Citizens United to Protect the Maurice River and Its Tributaries, Inc.'s Osprey Colony Project is one of our most successful endeavors. The project was established to help reestablish an osprey colony on the Maurice River and its tributaries.
The osprey, often referred to as the fish hawk, is a bird of prey: a raptor. Today the largest concentrations of osprey are found on the northeast coast of the U.S. But in the 1960's their populations plummeted; this marked the beginning of a national environmental crisis. By the 70's osprey were considered an endangered species; it was thought they might perish altogether, emptying the skies of osprey making their annual migrations to and from South America.
Research showed that their decline was the result of chemical contamination by DDT (dichlor-diphenyl-trichloroethane). In concentrations up to a million times greater than those found in water, it was affecting the female bird's hormonal balance and in turn reproduction. Toxic effects inside the oviduct where the eggshell is formed caused insufficient calcium, resulting in thin eggshells. The incubation of the eggs could not be successfully completed because the weight of the parent's body would crush the eggs. As a result, in the early 1970's there were only about one hundred pairs of osprey left of the thousand that had once nested between New York and Boston. Historically New Jersey had about 500 nests. By 1975 only 50 remained.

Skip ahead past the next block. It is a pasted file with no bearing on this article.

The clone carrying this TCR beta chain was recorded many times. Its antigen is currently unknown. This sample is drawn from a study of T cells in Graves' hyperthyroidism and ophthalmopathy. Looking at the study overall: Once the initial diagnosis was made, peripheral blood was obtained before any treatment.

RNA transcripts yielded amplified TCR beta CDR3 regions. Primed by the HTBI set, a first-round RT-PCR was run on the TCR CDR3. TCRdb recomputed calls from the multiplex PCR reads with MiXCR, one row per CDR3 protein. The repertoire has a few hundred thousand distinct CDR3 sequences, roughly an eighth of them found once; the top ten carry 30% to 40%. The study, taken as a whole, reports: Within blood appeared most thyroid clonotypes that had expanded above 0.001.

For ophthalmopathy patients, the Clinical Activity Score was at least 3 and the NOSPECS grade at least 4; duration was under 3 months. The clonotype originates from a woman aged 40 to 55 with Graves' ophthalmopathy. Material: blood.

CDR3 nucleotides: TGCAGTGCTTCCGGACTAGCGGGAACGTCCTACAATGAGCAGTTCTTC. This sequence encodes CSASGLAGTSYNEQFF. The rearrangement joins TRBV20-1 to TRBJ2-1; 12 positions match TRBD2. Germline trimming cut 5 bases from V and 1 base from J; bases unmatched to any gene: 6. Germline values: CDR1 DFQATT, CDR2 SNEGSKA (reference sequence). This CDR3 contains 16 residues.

Biologists attach satellite transmitter to osprey
Why care? Osprey, like many creatures at the top of a food chain, serve as biological indicators of contaminants in the environment long before the problem is evident in human health records. The osprey's plight has long served as one of the sentinels of a need for change. The osprey's food chain is an excellent model of our own vulnerabilities to toxins in the environment.
Older students might study the lengthy battle that ensued from Rachel Carson's best seller Silent Spring in 1962 (which warned of the DDT threat) and led to the ultimate banning of DDT by the EPA, in 1973. The ban has long stood as a precedent for current environmental law.
Intervention by humans has been the hallmark of osprey recovery. Along with a ban on DDT, one of the key ingredients to recovery has been the construction of nesting platforms. New Jersey now has approximately 400 nests. Osprey have gone from an endangered status to a threatened status and naturalists are hopeful of their full recovery.